Both the hunter and the hunted in this novel have post-traumatic stress disorder. Dylan has returned from military service in the middle-east with vivid memories of friends being blown up by IEDs. Casey has been traumatized by finding her father hanging from a rope in an apparent suicide when she was 12. She has never believed it was a suicide, but has no proof to suggest otherwise.
Then Casey is further traumatized when she finds her friend Brent in a pool of blood after being repeatedly stabbed. Fearing she will be accused of murder, Casey runs, leading the police to indeed think she committed the murder. Dylan is hired by Brent’s grief-stricken family to assist the police department in finding Casey and bringing her to justice. How long can Casey elude Dylan and the police?
Let’s face it – Thanksgiving 2020 is not going to be the holiday we are accustomed to. Many people are bemoaning the fact that they can’t get together and have their usual celebration with family and friends. But this is not the first time Americans have struggled at Thanksgiving time. Consider these photos:
Solomon Northup was born as a free American in 1807 in New York State. The first thirty or so years of his life were good. He worked as a farmer, married, had three children, and earned additional income playing his fiddle at community gatherings. In 1841, he was lured to a musician’s gig in Washington D.C. Instead of finding a good job there, he was drugged, kidnapped, and sold on the slave market under a new name – Platt. He quickly learned that if he tried to protest that he was a free man, he would be beaten severely, and no one would believe him. So it was that Solomon ended up working on plantations in Louisiana for the next twelve years.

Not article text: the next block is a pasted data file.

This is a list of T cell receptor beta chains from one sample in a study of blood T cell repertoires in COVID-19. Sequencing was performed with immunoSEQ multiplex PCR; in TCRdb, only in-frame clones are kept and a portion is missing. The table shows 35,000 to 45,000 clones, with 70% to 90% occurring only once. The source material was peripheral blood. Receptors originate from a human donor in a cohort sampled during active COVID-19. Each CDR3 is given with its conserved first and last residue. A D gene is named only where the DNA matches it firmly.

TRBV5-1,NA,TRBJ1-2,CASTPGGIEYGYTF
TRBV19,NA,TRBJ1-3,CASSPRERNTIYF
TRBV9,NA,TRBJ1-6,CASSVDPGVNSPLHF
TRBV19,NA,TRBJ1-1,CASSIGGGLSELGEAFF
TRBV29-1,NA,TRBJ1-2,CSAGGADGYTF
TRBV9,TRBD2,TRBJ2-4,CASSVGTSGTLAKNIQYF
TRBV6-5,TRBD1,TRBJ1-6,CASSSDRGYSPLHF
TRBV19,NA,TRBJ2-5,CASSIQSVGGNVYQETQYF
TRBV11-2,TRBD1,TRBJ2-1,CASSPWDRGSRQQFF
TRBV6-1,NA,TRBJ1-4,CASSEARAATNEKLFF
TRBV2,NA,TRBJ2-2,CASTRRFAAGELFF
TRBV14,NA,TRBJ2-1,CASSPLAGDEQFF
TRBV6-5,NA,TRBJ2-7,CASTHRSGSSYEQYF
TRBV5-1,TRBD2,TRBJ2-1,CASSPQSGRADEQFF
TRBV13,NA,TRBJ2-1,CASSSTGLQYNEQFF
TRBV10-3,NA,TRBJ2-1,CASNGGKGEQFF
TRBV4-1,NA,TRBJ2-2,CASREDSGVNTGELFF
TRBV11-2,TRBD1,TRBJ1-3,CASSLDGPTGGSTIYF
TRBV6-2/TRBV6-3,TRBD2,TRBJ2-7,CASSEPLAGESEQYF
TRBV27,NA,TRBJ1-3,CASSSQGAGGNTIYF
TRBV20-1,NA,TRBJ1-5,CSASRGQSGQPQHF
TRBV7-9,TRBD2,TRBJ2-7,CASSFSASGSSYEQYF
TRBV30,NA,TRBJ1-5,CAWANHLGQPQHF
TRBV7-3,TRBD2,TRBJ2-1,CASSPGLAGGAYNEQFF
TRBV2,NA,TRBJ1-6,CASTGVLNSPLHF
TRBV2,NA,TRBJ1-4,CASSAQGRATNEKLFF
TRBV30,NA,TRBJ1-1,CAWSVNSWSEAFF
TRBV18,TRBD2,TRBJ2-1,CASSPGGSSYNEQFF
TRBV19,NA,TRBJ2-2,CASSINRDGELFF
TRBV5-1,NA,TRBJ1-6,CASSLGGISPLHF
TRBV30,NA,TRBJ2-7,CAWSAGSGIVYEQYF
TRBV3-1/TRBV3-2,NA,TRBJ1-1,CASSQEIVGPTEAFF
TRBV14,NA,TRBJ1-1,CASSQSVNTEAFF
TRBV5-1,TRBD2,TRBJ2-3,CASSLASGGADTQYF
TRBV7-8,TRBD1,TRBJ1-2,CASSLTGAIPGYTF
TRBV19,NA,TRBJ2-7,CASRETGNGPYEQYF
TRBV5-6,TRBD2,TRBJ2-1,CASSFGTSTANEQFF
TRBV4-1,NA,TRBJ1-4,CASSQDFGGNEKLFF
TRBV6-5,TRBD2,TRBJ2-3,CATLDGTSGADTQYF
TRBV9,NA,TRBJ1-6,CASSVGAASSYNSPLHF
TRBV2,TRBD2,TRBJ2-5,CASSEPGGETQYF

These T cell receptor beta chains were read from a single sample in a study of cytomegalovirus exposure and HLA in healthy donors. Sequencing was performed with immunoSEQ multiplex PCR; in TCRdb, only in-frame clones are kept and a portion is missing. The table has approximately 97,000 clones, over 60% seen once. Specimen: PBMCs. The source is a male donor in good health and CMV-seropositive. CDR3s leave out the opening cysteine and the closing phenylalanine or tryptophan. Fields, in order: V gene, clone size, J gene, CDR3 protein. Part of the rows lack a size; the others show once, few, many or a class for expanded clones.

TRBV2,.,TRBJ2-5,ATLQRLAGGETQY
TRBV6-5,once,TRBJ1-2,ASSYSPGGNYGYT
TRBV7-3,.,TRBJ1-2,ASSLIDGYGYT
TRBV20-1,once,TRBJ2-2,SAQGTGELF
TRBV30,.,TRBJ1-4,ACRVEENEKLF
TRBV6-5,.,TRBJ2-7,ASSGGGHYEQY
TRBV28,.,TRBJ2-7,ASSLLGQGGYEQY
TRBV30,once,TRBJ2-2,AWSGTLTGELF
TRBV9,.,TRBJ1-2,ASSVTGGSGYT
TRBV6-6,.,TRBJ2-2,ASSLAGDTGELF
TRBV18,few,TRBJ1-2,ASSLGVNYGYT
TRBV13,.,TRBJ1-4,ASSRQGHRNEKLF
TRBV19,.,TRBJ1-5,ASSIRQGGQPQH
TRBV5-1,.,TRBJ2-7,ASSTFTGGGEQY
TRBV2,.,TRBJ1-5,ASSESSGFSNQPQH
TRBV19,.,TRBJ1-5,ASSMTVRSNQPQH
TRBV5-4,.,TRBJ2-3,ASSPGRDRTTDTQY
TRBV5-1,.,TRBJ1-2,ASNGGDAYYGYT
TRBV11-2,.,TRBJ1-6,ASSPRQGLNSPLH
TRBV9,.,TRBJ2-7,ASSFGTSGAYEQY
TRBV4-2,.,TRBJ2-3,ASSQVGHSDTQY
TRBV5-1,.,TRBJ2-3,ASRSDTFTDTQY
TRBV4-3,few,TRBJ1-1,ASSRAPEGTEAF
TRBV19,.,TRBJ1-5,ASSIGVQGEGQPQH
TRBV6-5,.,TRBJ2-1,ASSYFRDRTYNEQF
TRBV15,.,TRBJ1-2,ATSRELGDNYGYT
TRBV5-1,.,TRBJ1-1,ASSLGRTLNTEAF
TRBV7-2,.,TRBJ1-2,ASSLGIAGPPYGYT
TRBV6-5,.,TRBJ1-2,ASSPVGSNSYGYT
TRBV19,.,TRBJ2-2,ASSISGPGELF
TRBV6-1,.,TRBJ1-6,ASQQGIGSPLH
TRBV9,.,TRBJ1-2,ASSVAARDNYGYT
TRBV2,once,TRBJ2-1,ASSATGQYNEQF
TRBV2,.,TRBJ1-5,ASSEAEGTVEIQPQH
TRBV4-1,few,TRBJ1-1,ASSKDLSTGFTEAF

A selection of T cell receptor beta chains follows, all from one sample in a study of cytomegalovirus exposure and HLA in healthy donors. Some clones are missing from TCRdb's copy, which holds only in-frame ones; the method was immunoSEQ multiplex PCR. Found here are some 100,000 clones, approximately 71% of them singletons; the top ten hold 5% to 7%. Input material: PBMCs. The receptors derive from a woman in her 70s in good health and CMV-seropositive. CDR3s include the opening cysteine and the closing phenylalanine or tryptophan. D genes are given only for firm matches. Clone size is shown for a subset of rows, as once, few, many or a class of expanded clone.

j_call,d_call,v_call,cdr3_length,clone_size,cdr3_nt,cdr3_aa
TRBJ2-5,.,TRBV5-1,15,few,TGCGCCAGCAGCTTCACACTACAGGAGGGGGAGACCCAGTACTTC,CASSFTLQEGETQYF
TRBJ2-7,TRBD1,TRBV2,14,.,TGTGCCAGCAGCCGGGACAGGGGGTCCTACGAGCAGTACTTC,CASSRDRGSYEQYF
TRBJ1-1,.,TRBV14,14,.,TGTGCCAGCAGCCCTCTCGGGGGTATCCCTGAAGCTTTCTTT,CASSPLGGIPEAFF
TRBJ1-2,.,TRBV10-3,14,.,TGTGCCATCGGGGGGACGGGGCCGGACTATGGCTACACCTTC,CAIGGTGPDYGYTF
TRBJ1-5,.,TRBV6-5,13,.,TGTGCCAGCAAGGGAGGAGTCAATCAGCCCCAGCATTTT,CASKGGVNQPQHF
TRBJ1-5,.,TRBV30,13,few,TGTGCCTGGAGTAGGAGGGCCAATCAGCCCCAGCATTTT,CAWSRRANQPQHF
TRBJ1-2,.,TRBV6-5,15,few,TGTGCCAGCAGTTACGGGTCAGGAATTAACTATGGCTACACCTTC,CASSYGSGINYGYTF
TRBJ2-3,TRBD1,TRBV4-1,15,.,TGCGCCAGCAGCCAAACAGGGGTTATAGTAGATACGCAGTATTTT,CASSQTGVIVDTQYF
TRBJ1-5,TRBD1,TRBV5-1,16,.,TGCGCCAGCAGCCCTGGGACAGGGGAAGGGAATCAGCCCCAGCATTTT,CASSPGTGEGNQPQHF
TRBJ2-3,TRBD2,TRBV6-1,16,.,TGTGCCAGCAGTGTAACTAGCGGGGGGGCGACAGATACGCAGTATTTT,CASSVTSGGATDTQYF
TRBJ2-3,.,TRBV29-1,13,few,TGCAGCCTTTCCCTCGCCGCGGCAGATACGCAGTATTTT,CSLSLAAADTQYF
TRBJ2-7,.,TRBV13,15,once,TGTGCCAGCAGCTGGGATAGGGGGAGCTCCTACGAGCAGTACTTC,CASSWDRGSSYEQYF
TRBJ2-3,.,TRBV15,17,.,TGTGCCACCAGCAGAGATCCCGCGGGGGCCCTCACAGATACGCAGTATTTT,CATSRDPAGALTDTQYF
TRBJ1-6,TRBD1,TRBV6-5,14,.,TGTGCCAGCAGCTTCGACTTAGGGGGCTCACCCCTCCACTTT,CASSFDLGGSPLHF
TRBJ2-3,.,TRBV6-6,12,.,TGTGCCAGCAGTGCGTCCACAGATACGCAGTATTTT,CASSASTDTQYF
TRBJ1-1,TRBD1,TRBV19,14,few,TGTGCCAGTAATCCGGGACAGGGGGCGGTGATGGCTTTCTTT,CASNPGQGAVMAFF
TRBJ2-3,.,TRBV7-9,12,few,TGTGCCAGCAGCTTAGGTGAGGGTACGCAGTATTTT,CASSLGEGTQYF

To extricate oneself from slavery in the mid-1800s was like moving heaven and earth. It was truly a miracle that Solomon was able to convince a white man to send a letter to friends back home. In the end, it took an abolitionist carpenter from Canada, the governor of New York State, and letters from a senator and a Supreme Court justice to free him. On January 4, 1853 he was legally declared a free man again.
Twelve-year-old Matthew Corbin has not left the house in months. In fact, he spends the majority of his time in his bedroom, staring out the window and keeping meticulous records of what each neighbor on their cul-de-sac is doing. Every time someone takes a walk, returns home from the store, trims their bushes, or talks to someone, it is carefully recorded in his notebook.
In addition to writing his observations of neighbors, he compulsively washes his hands, sanitizes his room, and takes scalding-hot showers. Yes, Matthew has OCD – Obsessive Compulsive Disorder. He hasn’t been able to go to school for about a month. His parents have no idea what brought on his obsession with germs.
Bob Dylan is one of the most talented song-writers and musicians in modern times. He was born into a Jewish family in Minnesota in 1941. During the late 1950s and early 1960s, he began performing and recording folk music, at first with others, then on his own. Before long his songs about social and political issues made him a voice for all Americans who objected to the Vietnam War (and wars in general).
As the years went by, Bob Dylan tried almost every style of musical expression, some of which his listeners loved, and some of which people disliked. But it didn’t matter to Bob, as he wrote and sang about whatever was on his heart at the time, and in whatever style he wished.
Amy Darling leads a somewhat fulfilled life. She has a close relationship with her parents and siblings, is married to a good man, and enjoys her job at a bookstore. Both she and husband Nick desperately want a baby, and have been on adoption waiting lists for years. It looks like their dream of becoming parents may not happen.